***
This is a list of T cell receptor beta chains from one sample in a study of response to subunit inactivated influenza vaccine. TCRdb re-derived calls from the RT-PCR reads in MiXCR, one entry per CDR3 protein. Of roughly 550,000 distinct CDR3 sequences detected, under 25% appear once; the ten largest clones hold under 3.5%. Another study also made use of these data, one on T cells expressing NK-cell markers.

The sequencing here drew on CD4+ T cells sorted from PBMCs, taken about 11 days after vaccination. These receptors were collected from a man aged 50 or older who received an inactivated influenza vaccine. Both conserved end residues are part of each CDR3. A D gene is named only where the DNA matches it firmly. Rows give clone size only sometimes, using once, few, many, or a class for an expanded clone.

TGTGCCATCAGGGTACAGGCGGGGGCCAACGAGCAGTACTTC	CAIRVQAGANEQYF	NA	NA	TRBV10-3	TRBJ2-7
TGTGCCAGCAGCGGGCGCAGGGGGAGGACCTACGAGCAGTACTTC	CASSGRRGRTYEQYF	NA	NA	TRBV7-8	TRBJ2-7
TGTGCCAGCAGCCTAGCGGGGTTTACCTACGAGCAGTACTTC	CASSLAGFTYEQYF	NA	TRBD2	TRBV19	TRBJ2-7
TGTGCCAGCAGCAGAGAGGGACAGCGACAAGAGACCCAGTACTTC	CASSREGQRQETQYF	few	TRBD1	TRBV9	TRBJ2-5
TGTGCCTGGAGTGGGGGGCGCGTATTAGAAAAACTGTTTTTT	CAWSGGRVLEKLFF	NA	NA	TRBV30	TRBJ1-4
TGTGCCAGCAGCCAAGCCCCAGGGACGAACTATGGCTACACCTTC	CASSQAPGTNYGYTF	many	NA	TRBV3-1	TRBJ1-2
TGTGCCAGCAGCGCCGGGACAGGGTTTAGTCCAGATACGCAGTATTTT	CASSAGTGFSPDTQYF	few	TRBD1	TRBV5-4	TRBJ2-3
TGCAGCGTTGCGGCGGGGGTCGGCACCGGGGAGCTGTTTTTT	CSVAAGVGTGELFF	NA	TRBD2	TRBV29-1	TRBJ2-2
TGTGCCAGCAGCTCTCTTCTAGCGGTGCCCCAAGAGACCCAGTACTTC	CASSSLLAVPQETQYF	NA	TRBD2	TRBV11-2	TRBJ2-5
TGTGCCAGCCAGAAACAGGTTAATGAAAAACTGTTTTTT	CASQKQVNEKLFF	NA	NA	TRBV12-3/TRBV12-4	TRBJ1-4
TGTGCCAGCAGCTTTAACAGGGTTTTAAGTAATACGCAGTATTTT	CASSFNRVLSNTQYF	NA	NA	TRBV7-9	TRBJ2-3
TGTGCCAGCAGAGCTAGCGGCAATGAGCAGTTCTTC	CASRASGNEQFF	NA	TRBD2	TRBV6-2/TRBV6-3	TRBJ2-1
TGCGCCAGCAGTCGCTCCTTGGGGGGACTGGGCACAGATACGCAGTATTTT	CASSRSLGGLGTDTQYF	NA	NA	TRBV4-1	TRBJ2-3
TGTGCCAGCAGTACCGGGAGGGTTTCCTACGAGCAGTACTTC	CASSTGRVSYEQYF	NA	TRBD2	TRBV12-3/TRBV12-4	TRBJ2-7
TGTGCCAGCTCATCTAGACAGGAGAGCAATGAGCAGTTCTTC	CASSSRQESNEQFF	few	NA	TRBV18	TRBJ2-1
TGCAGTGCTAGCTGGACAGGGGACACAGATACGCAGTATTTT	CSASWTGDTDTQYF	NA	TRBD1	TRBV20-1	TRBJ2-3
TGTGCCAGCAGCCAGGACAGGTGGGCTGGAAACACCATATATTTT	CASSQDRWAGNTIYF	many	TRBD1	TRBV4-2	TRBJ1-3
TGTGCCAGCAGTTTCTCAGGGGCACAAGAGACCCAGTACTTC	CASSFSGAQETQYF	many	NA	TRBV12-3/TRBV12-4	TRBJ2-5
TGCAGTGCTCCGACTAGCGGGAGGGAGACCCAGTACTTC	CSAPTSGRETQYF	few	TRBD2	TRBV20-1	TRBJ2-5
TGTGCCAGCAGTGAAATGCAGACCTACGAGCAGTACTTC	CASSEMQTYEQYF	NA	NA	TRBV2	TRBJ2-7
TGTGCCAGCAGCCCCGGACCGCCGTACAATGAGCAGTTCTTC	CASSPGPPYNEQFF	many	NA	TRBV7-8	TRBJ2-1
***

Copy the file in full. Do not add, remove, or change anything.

This is a list of T cell receptor beta chains from one sample in a study of response to subunit inactivated influenza vaccine. TCRdb re-derived calls from the RT-PCR reads in MiXCR, one entry per CDR3 protein. Of roughly 550,000 distinct CDR3 sequences detected, under 25% appear once; the ten largest clones hold under 3.5%. Another study also made use of these data, one on T cells expressing NK-cell markers.

The sequencing here drew on CD4+ T cells sorted from PBMCs, taken about 11 days after vaccination. These receptors were collected from a man aged 50 or older who received an inactivated influenza vaccine. Both conserved end residues are part of each CDR3. A D gene is named only where the DNA matches it firmly. Rows give clone size only sometimes, using once, few, many, or a class for an expanded clone.

TGTGCCATCAGGGTACAGGCGGGGGCCAACGAGCAGTACTTC	CAIRVQAGANEQYF	NA	NA	TRBV10-3	TRBJ2-7
TGTGCCAGCAGCGGGCGCAGGGGGAGGACCTACGAGCAGTACTTC	CASSGRRGRTYEQYF	NA	NA	TRBV7-8	TRBJ2-7
TGTGCCAGCAGCCTAGCGGGGTTTACCTACGAGCAGTACTTC	CASSLAGFTYEQYF	NA	TRBD2	TRBV19	TRBJ2-7
TGTGCCAGCAGCAGAGAGGGACAGCGACAAGAGACCCAGTACTTC	CASSREGQRQETQYF	few	TRBD1	TRBV9	TRBJ2-5
TGTGCCTGGAGTGGGGGGCGCGTATTAGAAAAACTGTTTTTT	CAWSGGRVLEKLFF	NA	NA	TRBV30	TRBJ1-4
TGTGCCAGCAGCCAAGCCCCAGGGACGAACTATGGCTACACCTTC	CASSQAPGTNYGYTF	many	NA	TRBV3-1	TRBJ1-2
TGTGCCAGCAGCGCCGGGACAGGGTTTAGTCCAGATACGCAGTATTTT	CASSAGTGFSPDTQYF	few	TRBD1	TRBV5-4	TRBJ2-3
TGCAGCGTTGCGGCGGGGGTCGGCACCGGGGAGCTGTTTTTT	CSVAAGVGTGELFF	NA	TRBD2	TRBV29-1	TRBJ2-2
TGTGCCAGCAGCTCTCTTCTAGCGGTGCCCCAAGAGACCCAGTACTTC	CASSSLLAVPQETQYF	NA	TRBD2	TRBV11-2	TRBJ2-5
TGTGCCAGCCAGAAACAGGTTAATGAAAAACTGTTTTTT	CASQKQVNEKLFF	NA	NA	TRBV12-3/TRBV12-4	TRBJ1-4
TGTGCCAGCAGCTTTAACAGGGTTTTAAGTAATACGCAGTATTTT	CASSFNRVLSNTQYF	NA	NA	TRBV7-9	TRBJ2-3
TGTGCCAGCAGAGCTAGCGGCAATGAGCAGTTCTTC	CASRASGNEQFF	NA	TRBD2	TRBV6-2/TRBV6-3	TRBJ2-1
TGCGCCAGCAGTCGCTCCTTGGGGGGACTGGGCACAGATACGCAGTATTTT	CASSRSLGGLGTDTQYF	NA	NA	TRBV4-1	TRBJ2-3
TGTGCCAGCAGTACCGGGAGGGTTTCCTACGAGCAGTACTTC	CASSTGRVSYEQYF	NA	TRBD2	TRBV12-3/TRBV12-4	TRBJ2-7
TGTGCCAGCTCATCTAGACAGGAGAGCAATGAGCAGTTCTTC	CASSSRQESNEQFF	few	NA	TRBV18	TRBJ2-1
TGCAGTGCTAGCTGGACAGGGGACACAGATACGCAGTATTTT	CSASWTGDTDTQYF	NA	TRBD1	TRBV20-1	TRBJ2-3
TGTGCCAGCAGCCAGGACAGGTGGGCTGGAAACACCATATATTTT	CASSQDRWAGNTIYF	many	TRBD1	TRBV4-2	TRBJ1-3
TGTGCCAGCAGTTTCTCAGGGGCACAAGAGACCCAGTACTTC	CASSFSGAQETQYF	many	NA	TRBV12-3/TRBV12-4	TRBJ2-5
TGCAGTGCTCCGACTAGCGGGAGGGAGACCCAGTACTTC	CSAPTSGRETQYF	few	TRBD2	TRBV20-1	TRBJ2-5
TGTGCCAGCAGTGAAATGCAGACCTACGAGCAGTACTTC	CASSEMQTYEQYF	NA	NA	TRBV2	TRBJ2-7
TGTGCCAGCAGCCCCGGACCGCCGTACAATGAGCAGTTCTTC	CASSPGPPYNEQFF	many	NA	TRBV7-8	TRBJ2-1